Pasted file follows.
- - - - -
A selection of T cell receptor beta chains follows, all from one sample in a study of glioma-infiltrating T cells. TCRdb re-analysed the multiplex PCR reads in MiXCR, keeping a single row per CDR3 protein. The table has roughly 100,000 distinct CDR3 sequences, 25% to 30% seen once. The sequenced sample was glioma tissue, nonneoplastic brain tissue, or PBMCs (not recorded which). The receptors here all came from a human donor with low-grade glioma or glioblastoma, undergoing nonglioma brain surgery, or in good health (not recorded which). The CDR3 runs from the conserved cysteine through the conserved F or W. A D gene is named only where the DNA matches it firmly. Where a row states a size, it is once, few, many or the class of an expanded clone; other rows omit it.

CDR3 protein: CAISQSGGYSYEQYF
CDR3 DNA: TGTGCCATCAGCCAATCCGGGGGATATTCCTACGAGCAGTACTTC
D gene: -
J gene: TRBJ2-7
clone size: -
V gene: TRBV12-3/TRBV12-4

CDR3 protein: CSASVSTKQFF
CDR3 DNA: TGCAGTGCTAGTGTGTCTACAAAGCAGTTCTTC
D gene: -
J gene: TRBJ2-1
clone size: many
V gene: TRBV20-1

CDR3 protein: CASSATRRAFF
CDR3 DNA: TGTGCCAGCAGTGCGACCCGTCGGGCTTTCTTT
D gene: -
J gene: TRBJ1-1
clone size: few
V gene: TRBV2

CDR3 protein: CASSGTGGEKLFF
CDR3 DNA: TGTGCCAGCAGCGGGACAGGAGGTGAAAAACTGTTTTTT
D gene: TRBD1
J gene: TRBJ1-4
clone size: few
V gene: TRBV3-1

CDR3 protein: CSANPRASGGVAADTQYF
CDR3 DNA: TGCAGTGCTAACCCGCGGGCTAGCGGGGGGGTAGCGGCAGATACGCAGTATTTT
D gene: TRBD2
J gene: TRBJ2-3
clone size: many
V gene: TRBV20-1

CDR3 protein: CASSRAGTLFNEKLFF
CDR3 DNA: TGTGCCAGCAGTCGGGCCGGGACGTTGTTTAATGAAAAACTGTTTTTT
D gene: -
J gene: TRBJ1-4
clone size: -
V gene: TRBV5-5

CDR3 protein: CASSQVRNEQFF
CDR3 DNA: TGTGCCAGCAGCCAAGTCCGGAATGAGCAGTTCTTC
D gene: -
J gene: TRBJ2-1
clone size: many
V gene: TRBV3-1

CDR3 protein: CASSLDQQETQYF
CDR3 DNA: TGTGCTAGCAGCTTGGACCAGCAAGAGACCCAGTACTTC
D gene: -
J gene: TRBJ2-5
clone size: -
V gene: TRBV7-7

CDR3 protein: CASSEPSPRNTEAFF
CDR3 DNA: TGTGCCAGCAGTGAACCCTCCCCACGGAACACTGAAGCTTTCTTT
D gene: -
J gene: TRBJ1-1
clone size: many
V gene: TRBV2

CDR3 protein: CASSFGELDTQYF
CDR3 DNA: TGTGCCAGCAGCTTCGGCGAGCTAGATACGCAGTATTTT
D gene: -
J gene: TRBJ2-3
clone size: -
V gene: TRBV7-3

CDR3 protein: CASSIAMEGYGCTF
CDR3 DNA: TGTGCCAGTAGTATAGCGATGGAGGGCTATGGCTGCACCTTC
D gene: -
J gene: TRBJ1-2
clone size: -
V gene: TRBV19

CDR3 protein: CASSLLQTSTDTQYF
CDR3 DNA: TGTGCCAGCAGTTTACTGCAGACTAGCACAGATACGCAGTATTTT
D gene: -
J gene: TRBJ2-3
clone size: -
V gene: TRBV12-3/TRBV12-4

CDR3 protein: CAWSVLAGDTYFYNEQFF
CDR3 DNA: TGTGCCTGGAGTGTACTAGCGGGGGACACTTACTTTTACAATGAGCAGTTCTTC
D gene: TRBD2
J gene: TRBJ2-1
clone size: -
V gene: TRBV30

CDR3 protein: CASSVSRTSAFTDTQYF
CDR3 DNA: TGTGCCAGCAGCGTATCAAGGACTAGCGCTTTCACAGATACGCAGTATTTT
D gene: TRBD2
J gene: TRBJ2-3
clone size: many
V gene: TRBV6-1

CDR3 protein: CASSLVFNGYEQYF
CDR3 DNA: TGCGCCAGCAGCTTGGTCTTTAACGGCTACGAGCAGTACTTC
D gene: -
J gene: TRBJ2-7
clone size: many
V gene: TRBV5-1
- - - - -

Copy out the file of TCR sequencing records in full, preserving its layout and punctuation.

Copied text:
A selection of T cell receptor beta chains follows, all from one sample in a study of glioma-infiltrating T cells. TCRdb re-analysed the multiplex PCR reads in MiXCR, keeping a single row per CDR3 protein. The table has roughly 100,000 distinct CDR3 sequences, 25% to 30% seen once. The sequenced sample was glioma tissue, nonneoplastic brain tissue, or PBMCs (not recorded which). The receptors here all came from a human donor with low-grade glioma or glioblastoma, undergoing nonglioma brain surgery, or in good health (not recorded which). The CDR3 runs from the conserved cysteine through the conserved F or W. A D gene is named only where the DNA matches it firmly. Where a row states a size, it is once, few, many or the class of an expanded clone; other rows omit it.

CDR3 protein: CAISQSGGYSYEQYF
CDR3 DNA: TGTGCCATCAGCCAATCCGGGGGATATTCCTACGAGCAGTACTTC
D gene: -
J gene: TRBJ2-7
clone size: -
V gene: TRBV12-3/TRBV12-4

CDR3 protein: CSASVSTKQFF
CDR3 DNA: TGCAGTGCTAGTGTGTCTACAAAGCAGTTCTTC
D gene: -
J gene: TRBJ2-1
clone size: many
V gene: TRBV20-1

CDR3 protein: CASSATRRAFF
CDR3 DNA: TGTGCCAGCAGTGCGACCCGTCGGGCTTTCTTT
D gene: -
J gene: TRBJ1-1
clone size: few
V gene: TRBV2

CDR3 protein: CASSGTGGEKLFF
CDR3 DNA: TGTGCCAGCAGCGGGACAGGAGGTGAAAAACTGTTTTTT
D gene: TRBD1
J gene: TRBJ1-4
clone size: few
V gene: TRBV3-1

CDR3 protein: CSANPRASGGVAADTQYF
CDR3 DNA: TGCAGTGCTAACCCGCGGGCTAGCGGGGGGGTAGCGGCAGATACGCAGTATTTT
D gene: TRBD2
J gene: TRBJ2-3
clone size: many
V gene: TRBV20-1

CDR3 protein: CASSRAGTLFNEKLFF
CDR3 DNA: TGTGCCAGCAGTCGGGCCGGGACGTTGTTTAATGAAAAACTGTTTTTT
D gene: -
J gene: TRBJ1-4
clone size: -
V gene: TRBV5-5

CDR3 protein: CASSQVRNEQFF
CDR3 DNA: TGTGCCAGCAGCCAAGTCCGGAATGAGCAGTTCTTC
D gene: -
J gene: TRBJ2-1
clone size: many
V gene: TRBV3-1

CDR3 protein: CASSLDQQETQYF
CDR3 DNA: TGTGCTAGCAGCTTGGACCAGCAAGAGACCCAGTACTTC
D gene: -
J gene: TRBJ2-5
clone size: -
V gene: TRBV7-7

CDR3 protein: CASSEPSPRNTEAFF
CDR3 DNA: TGTGCCAGCAGTGAACCCTCCCCACGGAACACTGAAGCTTTCTTT
D gene: -
J gene: TRBJ1-1
clone size: many
V gene: TRBV2

CDR3 protein: CASSFGELDTQYF
CDR3 DNA: TGTGCCAGCAGCTTCGGCGAGCTAGATACGCAGTATTTT
D gene: -
J gene: TRBJ2-3
clone size: -
V gene: TRBV7-3

CDR3 protein: CASSIAMEGYGCTF
CDR3 DNA: TGTGCCAGTAGTATAGCGATGGAGGGCTATGGCTGCACCTTC
D gene: -
J gene: TRBJ1-2
clone size: -
V gene: TRBV19

CDR3 protein: CASSLLQTSTDTQYF
CDR3 DNA: TGTGCCAGCAGTTTACTGCAGACTAGCACAGATACGCAGTATTTT
D gene: -
J gene: TRBJ2-3
clone size: -
V gene: TRBV12-3/TRBV12-4

CDR3 protein: CAWSVLAGDTYFYNEQFF
CDR3 DNA: TGTGCCTGGAGTGTACTAGCGGGGGACACTTACTTTTACAATGAGCAGTTCTTC
D gene: TRBD2
J gene: TRBJ2-1
clone size: -
V gene: TRBV30

CDR3 protein: CASSVSRTSAFTDTQYF
CDR3 DNA: TGTGCCAGCAGCGTATCAAGGACTAGCGCTTTCACAGATACGCAGTATTTT
D gene: TRBD2
J gene: TRBJ2-3
clone size: many
V gene: TRBV6-1

CDR3 protein: CASSLVFNGYEQYF
CDR3 DNA: TGCGCCAGCAGCTTGGTCTTTAACGGCTACGAGCAGTACTTC
D gene: -
J gene: TRBJ2-7
clone size: many
V gene: TRBV5-1